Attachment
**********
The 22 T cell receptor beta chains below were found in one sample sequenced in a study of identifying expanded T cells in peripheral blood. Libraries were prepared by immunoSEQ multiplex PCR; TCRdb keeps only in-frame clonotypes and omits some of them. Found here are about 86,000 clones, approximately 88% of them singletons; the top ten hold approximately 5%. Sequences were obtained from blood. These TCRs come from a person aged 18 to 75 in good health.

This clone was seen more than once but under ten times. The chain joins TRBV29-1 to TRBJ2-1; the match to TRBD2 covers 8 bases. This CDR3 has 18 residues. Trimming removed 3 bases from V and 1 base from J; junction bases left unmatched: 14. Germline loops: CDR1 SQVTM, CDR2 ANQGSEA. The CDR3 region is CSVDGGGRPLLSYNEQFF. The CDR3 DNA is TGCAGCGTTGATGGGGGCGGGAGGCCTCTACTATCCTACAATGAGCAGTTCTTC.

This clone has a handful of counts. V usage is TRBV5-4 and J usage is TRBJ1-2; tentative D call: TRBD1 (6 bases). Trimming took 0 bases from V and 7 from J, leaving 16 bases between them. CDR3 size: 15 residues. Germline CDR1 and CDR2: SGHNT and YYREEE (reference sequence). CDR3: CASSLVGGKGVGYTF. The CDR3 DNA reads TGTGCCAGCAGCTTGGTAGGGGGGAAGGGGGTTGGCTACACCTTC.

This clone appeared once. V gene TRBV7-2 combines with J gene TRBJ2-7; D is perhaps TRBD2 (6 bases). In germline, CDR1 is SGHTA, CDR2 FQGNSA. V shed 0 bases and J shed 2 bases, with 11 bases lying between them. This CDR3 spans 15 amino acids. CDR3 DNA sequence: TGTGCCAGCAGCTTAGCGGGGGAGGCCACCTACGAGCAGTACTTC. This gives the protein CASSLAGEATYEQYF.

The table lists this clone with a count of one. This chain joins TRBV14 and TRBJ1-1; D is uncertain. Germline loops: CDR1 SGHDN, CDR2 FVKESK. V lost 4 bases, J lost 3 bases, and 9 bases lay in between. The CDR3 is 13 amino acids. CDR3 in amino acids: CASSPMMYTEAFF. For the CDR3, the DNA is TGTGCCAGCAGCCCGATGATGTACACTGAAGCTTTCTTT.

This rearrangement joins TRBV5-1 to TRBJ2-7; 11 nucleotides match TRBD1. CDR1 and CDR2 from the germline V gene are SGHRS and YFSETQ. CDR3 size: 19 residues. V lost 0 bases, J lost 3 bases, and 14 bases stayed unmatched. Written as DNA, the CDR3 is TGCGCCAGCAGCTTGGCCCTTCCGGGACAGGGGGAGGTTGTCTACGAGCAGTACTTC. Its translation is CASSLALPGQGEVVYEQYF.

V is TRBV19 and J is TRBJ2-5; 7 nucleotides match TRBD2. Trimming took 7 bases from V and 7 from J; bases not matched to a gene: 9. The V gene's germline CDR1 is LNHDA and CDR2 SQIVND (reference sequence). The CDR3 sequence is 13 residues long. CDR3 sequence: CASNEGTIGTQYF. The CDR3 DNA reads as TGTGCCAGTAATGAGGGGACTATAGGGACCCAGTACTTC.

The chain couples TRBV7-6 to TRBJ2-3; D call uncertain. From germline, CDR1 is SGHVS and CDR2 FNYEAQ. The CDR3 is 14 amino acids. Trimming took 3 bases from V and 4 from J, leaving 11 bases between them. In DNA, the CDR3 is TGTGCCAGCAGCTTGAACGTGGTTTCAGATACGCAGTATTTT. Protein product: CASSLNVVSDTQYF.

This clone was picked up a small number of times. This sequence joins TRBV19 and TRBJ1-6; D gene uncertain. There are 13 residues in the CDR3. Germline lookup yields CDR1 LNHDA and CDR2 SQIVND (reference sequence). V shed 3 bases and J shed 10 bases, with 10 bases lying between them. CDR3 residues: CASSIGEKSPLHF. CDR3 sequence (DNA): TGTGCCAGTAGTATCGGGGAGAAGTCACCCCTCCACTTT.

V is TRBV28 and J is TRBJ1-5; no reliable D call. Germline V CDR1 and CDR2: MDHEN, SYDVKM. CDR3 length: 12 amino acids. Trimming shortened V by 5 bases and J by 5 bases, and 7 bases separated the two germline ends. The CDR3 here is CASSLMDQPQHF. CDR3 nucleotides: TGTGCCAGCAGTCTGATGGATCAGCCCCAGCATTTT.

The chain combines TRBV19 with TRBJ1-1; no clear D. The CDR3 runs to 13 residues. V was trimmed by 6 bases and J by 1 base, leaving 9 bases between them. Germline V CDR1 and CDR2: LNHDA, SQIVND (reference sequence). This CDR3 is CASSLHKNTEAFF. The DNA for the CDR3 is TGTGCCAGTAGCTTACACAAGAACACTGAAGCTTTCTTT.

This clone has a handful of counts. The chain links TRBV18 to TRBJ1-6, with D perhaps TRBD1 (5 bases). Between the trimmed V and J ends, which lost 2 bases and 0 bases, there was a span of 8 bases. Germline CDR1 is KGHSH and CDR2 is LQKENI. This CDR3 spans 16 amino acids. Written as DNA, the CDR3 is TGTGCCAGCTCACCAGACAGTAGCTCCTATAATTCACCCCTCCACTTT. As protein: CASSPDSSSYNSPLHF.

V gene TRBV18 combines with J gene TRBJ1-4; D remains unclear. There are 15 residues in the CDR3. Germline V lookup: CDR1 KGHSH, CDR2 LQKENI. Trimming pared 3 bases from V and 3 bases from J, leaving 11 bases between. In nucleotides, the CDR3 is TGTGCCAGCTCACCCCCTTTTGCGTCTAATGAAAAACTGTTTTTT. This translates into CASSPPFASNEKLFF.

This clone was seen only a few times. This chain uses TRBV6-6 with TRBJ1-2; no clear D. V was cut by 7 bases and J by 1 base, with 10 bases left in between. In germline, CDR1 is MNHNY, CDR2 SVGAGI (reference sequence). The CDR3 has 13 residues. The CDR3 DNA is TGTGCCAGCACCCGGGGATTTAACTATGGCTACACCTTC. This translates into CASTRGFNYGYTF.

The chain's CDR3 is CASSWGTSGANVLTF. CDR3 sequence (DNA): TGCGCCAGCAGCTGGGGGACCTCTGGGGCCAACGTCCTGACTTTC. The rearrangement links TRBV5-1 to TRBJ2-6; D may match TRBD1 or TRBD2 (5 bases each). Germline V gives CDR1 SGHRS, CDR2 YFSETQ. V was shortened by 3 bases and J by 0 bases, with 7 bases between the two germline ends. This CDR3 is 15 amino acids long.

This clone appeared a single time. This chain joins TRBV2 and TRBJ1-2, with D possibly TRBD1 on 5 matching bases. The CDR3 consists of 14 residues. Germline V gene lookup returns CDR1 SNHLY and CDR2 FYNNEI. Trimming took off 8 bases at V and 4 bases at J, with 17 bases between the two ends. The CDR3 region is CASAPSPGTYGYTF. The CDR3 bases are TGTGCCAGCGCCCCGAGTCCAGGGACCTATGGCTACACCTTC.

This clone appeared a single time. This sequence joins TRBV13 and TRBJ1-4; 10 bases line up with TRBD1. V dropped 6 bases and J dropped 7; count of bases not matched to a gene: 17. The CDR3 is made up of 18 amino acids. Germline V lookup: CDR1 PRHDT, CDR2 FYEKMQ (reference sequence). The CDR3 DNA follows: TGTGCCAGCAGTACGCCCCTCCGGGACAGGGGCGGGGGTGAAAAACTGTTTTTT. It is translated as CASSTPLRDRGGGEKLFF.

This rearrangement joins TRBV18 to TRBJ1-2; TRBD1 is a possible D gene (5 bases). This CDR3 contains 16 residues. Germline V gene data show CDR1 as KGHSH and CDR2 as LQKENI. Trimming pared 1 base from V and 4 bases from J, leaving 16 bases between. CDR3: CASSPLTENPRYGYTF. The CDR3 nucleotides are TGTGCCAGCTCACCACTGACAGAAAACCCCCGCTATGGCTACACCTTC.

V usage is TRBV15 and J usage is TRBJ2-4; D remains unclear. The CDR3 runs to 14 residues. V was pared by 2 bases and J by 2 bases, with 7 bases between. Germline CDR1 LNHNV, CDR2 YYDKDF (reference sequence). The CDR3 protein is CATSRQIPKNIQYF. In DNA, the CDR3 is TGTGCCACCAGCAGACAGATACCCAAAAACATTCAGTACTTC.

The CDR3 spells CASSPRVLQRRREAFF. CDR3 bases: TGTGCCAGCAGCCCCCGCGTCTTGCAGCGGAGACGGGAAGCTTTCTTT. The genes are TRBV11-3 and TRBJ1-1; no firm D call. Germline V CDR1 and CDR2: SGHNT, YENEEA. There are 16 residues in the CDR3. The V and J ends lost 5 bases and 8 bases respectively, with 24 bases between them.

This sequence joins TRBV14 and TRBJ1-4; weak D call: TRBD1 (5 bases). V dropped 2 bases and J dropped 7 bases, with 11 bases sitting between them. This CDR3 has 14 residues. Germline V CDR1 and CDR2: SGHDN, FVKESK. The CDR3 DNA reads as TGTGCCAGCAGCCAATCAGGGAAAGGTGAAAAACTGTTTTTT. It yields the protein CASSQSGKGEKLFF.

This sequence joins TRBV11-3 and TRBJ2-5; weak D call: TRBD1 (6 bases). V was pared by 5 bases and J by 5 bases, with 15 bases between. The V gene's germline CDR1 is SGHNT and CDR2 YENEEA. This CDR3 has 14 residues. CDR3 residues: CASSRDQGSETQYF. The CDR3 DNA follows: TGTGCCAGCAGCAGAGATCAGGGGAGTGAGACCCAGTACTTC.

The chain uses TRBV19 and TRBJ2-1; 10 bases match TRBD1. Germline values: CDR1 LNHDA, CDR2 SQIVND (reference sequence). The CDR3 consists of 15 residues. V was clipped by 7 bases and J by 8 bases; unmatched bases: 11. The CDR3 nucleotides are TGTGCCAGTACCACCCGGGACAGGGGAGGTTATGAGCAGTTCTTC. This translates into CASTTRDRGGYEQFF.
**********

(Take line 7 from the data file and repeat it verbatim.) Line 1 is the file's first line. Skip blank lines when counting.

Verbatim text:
V is TRBV19 and J is TRBJ2-5; 7 nucleotides match TRBD2. Trimming took 7 bases from V and 7 from J; bases not matched to a gene: 9. The V gene's germline CDR1 is LNHDA and CDR2 SQIVND (reference sequence). The CDR3 sequence is 13 residues long. CDR3 sequence: CASNEGTIGTQYF. The CDR3 DNA reads as TGTGCCAGTAATGAGGGGACTATAGGGACCCAGTACTTC.